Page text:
Gas nitriding is a thermochemical case-hardening process that increases wear resistance, surface hardness and fatigue life by dissolution of nitrogen and hard nitride precipitations.
Nitrided stainless steel gear teeth present special concern due to their inherent brittleness and loss of corrosion resistance. This presentation will review all aspects of nitrided gear teeth, from the point of manufacture, through process and post-process parameters, to the final product and different failure modes.
To fulfill exacting specifications, gas nitriding technology relies on the ability to control, regulate the atmosphere, while keeping in mind the behaviour and the kinetics of the process.
|Need Support?||The surface and section morphology of coatings were observed using scanning electron microscopy. The phase composition of coatings was analyzed by X-ray diffraction.|
This presentation will address the topic of uniformity of white layer growth, nucleation, roughness and factors affecting uniformity and case depth.
Activation of Surfaces Prior to Gaseous Nitriding of a 3wt. Pre-treatments are compared based on their efficiency on uncleaned samples, defined by the different degrees of residues of water dissolved machining oil, to be nitrided. Findings in the first few hours of nitriding are reported on a 3wt.
In recent years, there has been a trend to limit or eliminate the use of toxic chemicals in manufacturing processes. As far as gas nitriding of stainless steels for complex automotive components, there is pressure to eliminate chlorine-based chemicals and acids often used to depassivate surfaces.
This presentation will show results obtained on different stainless steels and components using alternative depassivation methods.
The simulated results are compared with experimental hardness profiles of tempered and subsequently gas nitrided SCM low alloyed steel.
This is particularly true when nitriding alloyed steels to aerospace and automotive specifications that require quench and temper of the material prior to nitriding. In this presentation, we discuss the different approaches and give a comparison of the calculation results for a set of chemical compositions.
This presentation will introduce Active Screen Plasma Nitriding ASPN technology, a new technology to North America, that reduces consumption of ammonia to zero and uses 10 times less gas.
ASPN also removes all problematic issues that Direct Current Plasma Nitriding faces, but retains the possibility of nitriding without a white layer and nitriding at a lower temperature.
Differences In Plasma Nitriding Technology, New Developments from Ion Heat by Ion Heat Plasma nitriding technology is less well understood in North America, due in part to cold-wall DC current plasma nitriders, whose poor metallurgical flexibility and technological drawbacks have hindered its development.
Ion Heat has developed a hot-wall, pulsed DC plasma technology that has solved these issues. This presentation will describe the differences in operation and will compare results obtained by different plasma nitriding technologies and by Ion Heat.
This presentation will examine solutions made up of control equipment and sensor technology upgrades that address process and specification requirements. This is the case for crankshafts, camshafts and driveshafts among others. Thermochemical treatments on radial symmetry surfaces makes it relevant to employ different approaches to improve end results.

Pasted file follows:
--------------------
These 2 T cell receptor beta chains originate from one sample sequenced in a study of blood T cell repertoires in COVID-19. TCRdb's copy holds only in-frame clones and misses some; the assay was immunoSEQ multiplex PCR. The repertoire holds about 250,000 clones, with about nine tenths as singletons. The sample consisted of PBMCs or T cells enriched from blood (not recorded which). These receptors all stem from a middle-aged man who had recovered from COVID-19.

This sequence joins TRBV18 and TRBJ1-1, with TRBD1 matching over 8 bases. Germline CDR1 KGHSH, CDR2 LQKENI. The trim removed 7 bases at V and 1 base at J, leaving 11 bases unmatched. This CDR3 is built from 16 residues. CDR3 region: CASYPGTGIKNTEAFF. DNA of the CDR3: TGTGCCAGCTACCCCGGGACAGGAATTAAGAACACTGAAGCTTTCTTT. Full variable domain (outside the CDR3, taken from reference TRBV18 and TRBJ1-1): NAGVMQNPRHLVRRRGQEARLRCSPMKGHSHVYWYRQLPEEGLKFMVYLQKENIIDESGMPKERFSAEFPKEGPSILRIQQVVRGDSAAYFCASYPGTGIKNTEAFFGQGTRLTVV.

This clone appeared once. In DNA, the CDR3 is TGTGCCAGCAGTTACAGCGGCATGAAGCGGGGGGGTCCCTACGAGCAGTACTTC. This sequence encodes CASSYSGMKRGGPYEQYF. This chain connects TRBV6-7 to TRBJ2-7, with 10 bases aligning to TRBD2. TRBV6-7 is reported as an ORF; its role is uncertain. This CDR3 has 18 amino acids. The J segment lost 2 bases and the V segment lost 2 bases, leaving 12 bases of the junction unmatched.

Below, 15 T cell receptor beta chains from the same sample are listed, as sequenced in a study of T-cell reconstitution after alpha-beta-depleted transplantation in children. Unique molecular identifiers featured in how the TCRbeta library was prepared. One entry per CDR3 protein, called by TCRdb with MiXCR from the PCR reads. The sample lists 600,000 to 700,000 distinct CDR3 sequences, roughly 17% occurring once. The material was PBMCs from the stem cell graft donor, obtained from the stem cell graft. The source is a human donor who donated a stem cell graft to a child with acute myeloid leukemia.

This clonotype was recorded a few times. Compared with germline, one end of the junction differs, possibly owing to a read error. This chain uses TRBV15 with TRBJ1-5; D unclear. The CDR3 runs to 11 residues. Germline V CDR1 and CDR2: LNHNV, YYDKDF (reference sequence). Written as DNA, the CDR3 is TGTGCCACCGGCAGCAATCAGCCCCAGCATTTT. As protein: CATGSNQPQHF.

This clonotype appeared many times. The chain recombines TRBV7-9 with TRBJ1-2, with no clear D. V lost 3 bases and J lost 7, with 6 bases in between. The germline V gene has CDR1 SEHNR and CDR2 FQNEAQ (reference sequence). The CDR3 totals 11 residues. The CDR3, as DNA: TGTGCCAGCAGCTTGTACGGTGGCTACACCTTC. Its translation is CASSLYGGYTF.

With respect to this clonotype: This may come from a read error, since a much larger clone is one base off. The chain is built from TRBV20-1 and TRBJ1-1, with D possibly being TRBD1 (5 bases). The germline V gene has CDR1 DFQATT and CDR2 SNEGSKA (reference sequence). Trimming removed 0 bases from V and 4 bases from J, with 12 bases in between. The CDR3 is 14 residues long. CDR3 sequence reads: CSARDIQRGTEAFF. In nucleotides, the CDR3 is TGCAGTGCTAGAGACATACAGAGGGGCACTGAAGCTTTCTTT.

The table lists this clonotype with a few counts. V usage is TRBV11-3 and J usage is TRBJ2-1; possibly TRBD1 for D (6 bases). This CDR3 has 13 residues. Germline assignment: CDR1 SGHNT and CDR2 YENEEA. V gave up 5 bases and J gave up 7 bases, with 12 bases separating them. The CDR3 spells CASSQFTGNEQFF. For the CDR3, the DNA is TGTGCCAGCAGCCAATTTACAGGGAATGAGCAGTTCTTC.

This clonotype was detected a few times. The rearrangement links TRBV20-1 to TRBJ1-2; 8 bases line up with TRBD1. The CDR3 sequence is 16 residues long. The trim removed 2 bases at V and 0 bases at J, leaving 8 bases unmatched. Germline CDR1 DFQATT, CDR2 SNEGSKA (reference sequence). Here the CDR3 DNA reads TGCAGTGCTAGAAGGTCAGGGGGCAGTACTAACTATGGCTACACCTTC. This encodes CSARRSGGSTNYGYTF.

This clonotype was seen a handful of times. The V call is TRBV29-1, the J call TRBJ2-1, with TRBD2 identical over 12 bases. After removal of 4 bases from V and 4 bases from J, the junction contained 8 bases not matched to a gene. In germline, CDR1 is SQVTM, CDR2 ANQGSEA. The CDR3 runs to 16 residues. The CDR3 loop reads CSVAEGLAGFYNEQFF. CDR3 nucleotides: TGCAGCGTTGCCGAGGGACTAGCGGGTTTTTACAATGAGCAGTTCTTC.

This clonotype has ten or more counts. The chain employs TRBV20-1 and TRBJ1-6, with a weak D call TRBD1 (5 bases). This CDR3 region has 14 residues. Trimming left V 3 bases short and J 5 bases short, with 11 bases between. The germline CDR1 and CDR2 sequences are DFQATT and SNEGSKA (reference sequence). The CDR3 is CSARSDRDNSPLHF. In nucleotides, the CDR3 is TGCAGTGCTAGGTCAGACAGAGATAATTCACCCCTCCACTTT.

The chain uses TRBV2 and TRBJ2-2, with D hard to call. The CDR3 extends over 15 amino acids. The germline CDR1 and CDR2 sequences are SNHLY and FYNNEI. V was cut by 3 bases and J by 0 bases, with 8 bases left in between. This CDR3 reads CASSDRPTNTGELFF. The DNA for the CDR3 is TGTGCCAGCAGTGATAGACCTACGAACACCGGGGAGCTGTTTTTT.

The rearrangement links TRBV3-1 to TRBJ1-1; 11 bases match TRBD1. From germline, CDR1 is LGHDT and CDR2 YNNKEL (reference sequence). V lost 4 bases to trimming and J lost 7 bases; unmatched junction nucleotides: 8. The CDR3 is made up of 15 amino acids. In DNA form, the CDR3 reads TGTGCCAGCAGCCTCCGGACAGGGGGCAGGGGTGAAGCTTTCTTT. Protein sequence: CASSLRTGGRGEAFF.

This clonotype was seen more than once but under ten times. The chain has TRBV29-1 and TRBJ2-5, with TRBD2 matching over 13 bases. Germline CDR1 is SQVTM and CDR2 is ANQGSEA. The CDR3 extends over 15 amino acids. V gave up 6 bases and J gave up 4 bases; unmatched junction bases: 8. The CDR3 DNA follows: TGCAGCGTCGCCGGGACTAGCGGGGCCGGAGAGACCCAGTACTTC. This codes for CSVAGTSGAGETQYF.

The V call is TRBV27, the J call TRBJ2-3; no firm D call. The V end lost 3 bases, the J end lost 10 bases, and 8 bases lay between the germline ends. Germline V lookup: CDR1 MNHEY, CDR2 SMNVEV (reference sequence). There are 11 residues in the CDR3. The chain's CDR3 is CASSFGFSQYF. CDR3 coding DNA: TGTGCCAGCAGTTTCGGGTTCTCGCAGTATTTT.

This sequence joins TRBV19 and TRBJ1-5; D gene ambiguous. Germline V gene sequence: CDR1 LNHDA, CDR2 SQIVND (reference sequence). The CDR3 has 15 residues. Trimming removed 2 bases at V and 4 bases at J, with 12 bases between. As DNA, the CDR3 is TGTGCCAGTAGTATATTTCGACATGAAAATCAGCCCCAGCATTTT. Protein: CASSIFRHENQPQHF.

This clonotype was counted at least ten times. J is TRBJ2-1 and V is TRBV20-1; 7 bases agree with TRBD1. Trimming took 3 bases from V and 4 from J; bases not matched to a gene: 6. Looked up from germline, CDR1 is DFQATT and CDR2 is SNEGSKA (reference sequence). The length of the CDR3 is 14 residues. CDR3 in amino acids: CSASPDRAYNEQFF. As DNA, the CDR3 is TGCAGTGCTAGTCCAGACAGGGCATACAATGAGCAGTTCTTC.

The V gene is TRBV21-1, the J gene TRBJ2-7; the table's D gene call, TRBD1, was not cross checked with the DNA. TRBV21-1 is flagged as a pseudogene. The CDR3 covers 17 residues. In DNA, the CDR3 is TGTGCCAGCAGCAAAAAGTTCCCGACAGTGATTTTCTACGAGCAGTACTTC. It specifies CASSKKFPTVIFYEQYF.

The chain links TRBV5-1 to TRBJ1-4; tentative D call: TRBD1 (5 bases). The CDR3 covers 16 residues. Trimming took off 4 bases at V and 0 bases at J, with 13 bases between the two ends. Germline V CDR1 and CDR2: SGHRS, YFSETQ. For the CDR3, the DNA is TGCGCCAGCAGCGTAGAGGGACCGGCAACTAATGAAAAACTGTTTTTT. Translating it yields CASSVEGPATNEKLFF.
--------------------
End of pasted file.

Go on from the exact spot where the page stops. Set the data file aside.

A mathematical model that describes the compact layer growth kinetics during plasma nitriding of a pure iron solid cylinder will be presented.
The model is able to simulate up to three-stage recipes, with varying temperatures and nitriding potentials, while also taking into account nucleation time. Contamination on the part surface can lead to production loss or scrapping of a part or of the whole lot.
The focus of this presentation is VAIOCS-technology, the different cleaning modules available for organic and in-organic contaminants, and how this technology is used in pre- and post-nitriding operations.
Several applications where ferritic nitrocarburizing is used to provide a highly customized case configuration will also be presented.Nitrocarburizing of Austenitic Stainless Steel Steels.
and o xidation r esistance at high temperature, stainless steels are. “Nitriding of A ISI 3 16L. Low Temperature Carburizing of Austenitic Stainless Steel: Part One Low-Temperature acetylene based carburization and nitrocarburizing of L austenitic stainless steel, PhD thesis, Case Western Reserve University, August Date Published: Jan This entry was posted in Corrosion, High and low temperatures, Stainless Steel and.
Ferritic nitrocarburizing (FNC) can be performed in the same chamber also with different temperatures and different gas mixes. Typical load sizes are from 36” to 60” diameter by 90” tall. Insulations used in the hot zone are fiber.
Heating elements are traditionally rod overbend style that are electrically isolated from the steel casing. Environmentally-Friendly Depassivation and Nitriding of Stainless Steels by Nitrex Metal Inc. Treatment time was 2 hours and performed at 3 different temperatures – °C, °C, and °C.
Results were compared against untreated L stainless steel, High Nitrogen Steel (HNS), and a sample nitrided for 10 hours. Surfaces nitrided. According to conducted thermodynamic calculations stainless steels of high Cr and low Ni content may require a nitrogen pressure of less than 1 bar, steels of lower alloy content demand a nitrogen pressure of up to 3 bar in a temperature range between C and C.
During plasma nitriding, in a vacuum at a temperature between °C and °C, in the presence of nitrogen and electric field, a plasma of accelerated atoms develops which collide against steel surface at a very high speed. A hard compound layer of nitrides is .